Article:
Not that I have had a coital for ages and certainly not one through the post (would it fit through the letter box) but in place of deserved joyeux, I feel tristesse.
My book is complete. My final critic, Richard, a retired English tutor, has read and approved, with a few digs at some of my malapropisms, like grizzly instead of grisly, and is, at this moment, re-reading it for a final check before returning it for me to correct.
So I should be feeling good. Except I am not. If anything I feel deflated. It is a familiar sensation after any creative effort on my part. Is that it, is my interior response; after the intense concentration, application, worry and tension, is that it? Seems so.
Things, I know, will pick up once I start on the next stage, which is to get it published. Also, I need to start on my next book. I have been in a limbo for the past five or six weeks as each of my critics have kindly devoted their time to reading my work and delivering their judgment.
So it is finished - practically perfect as it is possible to be.
We had, that is Richard, Sue and myself, an interesting discussion about the title. Their view is it doesn't work. So we spent some time thinking of a replacement, an exercise that soon descended into a series of appalling puns on the word gull. Prior to the collapse of our collective dignity, we also discussed how best to classify the book. The best we could agree on were literary, contemporary, blackly comedic, and Kafkaesque - the last I am unsure of as it is usually a term employed when writers attempt to inflate the worth of their work, or wish to imply it is something other than it is - badly written and illogical.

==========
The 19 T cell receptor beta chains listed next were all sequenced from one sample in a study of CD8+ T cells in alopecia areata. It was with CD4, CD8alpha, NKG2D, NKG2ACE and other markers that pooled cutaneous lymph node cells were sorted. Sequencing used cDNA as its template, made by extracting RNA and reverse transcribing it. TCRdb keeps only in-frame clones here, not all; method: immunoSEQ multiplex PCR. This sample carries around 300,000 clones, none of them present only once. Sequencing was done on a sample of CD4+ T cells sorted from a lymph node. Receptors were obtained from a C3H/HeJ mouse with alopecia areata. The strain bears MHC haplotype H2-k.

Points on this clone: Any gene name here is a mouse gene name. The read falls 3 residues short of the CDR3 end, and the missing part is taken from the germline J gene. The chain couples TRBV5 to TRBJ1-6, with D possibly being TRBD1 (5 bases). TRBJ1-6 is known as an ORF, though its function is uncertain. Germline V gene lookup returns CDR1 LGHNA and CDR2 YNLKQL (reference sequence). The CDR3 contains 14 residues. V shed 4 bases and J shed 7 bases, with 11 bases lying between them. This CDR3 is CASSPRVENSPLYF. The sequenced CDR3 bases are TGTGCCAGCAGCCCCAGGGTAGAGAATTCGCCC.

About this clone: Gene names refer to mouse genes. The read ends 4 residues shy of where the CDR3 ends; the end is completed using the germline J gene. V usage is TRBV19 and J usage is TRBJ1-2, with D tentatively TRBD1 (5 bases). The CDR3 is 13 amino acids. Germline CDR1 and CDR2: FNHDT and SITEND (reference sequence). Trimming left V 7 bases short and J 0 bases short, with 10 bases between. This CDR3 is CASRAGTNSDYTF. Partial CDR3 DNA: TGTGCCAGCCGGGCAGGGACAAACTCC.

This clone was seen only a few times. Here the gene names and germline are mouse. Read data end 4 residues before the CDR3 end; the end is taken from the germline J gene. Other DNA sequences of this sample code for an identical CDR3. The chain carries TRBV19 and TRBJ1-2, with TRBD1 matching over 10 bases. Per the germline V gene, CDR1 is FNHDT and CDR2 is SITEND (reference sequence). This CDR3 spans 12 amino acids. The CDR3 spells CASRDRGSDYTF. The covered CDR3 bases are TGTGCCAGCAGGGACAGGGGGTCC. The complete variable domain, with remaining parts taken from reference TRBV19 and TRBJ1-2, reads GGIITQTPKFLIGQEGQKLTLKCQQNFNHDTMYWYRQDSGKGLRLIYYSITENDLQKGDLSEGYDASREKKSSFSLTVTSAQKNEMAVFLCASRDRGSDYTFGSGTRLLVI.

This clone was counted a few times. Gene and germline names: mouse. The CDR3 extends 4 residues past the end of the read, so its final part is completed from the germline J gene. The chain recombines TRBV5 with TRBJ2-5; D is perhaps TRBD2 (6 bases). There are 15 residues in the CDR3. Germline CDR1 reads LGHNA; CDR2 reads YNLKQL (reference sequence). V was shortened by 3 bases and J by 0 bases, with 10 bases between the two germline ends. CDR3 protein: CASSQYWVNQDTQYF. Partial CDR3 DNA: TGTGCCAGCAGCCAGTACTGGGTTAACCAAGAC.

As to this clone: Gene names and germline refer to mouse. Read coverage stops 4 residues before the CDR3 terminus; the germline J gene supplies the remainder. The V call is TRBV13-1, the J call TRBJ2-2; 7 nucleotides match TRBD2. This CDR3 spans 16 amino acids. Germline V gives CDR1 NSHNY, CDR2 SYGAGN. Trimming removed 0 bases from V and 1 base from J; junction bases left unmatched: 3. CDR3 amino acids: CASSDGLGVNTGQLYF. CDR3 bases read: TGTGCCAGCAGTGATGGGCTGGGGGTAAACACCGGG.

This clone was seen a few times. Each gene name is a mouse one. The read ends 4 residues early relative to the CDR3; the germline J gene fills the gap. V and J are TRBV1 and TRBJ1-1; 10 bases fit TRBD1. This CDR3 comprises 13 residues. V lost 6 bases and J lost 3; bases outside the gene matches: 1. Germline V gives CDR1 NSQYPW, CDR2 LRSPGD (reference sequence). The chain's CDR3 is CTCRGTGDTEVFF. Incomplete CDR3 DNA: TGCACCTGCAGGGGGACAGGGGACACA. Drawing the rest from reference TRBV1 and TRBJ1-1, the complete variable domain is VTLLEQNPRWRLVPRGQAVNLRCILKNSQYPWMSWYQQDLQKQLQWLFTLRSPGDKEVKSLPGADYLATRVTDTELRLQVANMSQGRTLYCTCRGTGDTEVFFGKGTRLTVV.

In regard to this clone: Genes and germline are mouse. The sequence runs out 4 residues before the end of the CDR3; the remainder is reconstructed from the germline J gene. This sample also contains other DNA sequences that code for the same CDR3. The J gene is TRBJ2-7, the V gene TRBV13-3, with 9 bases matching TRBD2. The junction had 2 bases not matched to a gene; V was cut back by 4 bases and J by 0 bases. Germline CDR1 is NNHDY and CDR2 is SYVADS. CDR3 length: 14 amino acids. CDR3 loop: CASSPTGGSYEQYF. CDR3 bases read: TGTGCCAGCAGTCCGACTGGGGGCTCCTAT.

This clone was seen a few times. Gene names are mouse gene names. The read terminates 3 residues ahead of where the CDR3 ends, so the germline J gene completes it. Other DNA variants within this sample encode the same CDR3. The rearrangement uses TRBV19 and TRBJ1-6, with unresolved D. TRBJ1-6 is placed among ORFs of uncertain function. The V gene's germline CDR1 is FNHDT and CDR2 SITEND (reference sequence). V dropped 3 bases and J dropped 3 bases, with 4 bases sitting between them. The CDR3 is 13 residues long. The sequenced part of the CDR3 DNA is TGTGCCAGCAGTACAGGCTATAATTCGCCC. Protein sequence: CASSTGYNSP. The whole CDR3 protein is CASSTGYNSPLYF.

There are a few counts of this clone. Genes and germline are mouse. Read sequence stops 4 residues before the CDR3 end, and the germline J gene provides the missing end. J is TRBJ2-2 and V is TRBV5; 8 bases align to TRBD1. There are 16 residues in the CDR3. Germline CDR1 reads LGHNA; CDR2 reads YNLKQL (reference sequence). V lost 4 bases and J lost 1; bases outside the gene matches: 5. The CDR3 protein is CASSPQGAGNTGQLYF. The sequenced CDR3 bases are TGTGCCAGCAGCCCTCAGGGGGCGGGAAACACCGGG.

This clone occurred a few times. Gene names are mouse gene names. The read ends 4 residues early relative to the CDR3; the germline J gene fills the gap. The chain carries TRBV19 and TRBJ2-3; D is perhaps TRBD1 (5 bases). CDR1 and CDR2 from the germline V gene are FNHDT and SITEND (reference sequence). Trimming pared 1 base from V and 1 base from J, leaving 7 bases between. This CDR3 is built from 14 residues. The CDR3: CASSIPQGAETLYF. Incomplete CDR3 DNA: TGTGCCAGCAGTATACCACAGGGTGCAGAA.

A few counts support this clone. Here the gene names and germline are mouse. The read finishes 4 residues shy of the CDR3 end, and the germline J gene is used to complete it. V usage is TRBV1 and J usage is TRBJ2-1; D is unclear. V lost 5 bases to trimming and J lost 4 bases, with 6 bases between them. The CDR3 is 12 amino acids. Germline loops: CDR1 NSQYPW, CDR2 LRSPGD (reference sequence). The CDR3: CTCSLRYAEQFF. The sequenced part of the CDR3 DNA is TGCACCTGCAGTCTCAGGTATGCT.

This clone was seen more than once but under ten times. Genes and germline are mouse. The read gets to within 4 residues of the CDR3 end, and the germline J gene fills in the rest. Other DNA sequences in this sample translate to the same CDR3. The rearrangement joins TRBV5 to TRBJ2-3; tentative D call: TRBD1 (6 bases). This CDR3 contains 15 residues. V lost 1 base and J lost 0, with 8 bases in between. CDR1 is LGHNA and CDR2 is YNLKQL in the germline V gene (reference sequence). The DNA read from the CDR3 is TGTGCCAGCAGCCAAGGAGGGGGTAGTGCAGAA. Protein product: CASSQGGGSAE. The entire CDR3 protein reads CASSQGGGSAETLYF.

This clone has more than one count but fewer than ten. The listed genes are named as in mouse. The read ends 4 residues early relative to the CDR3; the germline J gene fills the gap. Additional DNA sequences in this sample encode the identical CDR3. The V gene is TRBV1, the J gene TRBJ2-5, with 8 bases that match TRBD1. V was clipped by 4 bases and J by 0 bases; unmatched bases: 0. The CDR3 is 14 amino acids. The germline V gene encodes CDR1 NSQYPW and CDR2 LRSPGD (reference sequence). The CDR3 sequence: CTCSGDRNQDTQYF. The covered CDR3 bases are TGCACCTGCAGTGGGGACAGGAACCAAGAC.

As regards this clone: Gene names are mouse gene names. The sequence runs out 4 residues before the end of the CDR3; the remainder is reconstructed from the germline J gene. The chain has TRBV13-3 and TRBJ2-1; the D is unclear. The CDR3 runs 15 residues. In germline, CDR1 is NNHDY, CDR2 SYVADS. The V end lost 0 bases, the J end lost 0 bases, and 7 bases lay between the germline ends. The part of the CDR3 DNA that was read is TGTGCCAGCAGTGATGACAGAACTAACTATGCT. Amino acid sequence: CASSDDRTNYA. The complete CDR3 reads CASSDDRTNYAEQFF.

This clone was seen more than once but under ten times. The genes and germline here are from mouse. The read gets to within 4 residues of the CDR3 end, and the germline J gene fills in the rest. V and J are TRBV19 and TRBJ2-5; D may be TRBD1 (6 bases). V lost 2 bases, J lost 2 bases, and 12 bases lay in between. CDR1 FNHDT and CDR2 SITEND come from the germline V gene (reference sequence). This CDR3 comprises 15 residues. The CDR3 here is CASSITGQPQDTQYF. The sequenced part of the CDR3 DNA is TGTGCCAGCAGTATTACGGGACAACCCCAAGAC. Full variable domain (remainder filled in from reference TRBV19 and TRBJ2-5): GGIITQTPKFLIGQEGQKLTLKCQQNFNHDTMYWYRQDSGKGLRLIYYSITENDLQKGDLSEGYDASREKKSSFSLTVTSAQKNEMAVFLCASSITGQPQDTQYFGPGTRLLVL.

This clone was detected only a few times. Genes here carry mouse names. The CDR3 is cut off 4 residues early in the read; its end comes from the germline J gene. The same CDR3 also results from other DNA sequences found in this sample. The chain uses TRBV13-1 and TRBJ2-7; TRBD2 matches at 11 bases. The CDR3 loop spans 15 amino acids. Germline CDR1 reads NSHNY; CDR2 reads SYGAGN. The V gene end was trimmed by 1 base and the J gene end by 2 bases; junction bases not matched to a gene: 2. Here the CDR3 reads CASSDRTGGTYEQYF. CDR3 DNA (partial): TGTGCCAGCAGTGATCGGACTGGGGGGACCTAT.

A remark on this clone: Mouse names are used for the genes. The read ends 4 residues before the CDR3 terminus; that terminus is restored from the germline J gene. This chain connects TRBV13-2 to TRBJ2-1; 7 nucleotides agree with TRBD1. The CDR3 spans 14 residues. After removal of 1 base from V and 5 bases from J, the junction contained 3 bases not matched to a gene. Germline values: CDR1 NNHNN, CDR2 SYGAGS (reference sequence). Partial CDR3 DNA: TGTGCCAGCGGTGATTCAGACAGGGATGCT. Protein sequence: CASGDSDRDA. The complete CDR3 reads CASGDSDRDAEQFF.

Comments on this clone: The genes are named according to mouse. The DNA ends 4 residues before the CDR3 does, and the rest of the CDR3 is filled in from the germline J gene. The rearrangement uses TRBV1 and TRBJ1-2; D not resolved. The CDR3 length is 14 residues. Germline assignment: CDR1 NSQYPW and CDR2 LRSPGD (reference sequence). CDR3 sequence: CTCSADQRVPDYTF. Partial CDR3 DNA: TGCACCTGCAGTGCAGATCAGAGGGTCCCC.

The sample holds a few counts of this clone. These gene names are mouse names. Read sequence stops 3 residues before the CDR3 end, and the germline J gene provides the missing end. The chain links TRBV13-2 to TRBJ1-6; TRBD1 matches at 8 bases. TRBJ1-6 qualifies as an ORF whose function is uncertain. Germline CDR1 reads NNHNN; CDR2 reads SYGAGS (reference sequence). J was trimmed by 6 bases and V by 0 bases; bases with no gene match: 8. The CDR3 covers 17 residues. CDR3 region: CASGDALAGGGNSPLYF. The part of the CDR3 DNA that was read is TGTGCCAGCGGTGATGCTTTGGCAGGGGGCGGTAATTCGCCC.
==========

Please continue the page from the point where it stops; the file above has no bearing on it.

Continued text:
My book adheres strictly to its own logic and for that reason we considered and rejected magic realism as it does not repeatedly present you with the fact you are now entering a time or logic warp. (Besides, Richard is not a fan of magic realism.) He promised to apply his considerable intellect in the search of the most appropriate word to categorise it.
I broke the bad news to Rebecca, re: the title, she having thought of it. She was stoic. Having spent the afternoon browsing the titles of books in Borders, I decided we were all trying too hard to find an intriguing title. Let the book intrigue and the title describe. For the time being I have decided to re-title it Thursday to Thursday. Rebecca approves.
Richard mentioned my book reminded him of The Third Policeman by Flann O'Brien, not a book I have read. I have just looked it up on Amazon and discover this product description:
A masterpiece of black humour from the renown comic and acclaimed author of 'At Swim-Two-Birds' -- Flann O'Brien. A thriller, a hilarious comic satire about an archetypal village police force, a surrealistic vision of eternity, the story of a tender, brief, unrequited love affair between a man and his bicycle, and a chilling fable of unending guilt, 'The Third Policeman' is comparable only to 'Alice in Wonderland' as an allegory of the absurd. Distinguished by endless comic invention and its delicate balancing of logic and fantasy, 'The Third Policeman' is unique in the English language.
I don't think Richard had been drinking - he gave up some time ago.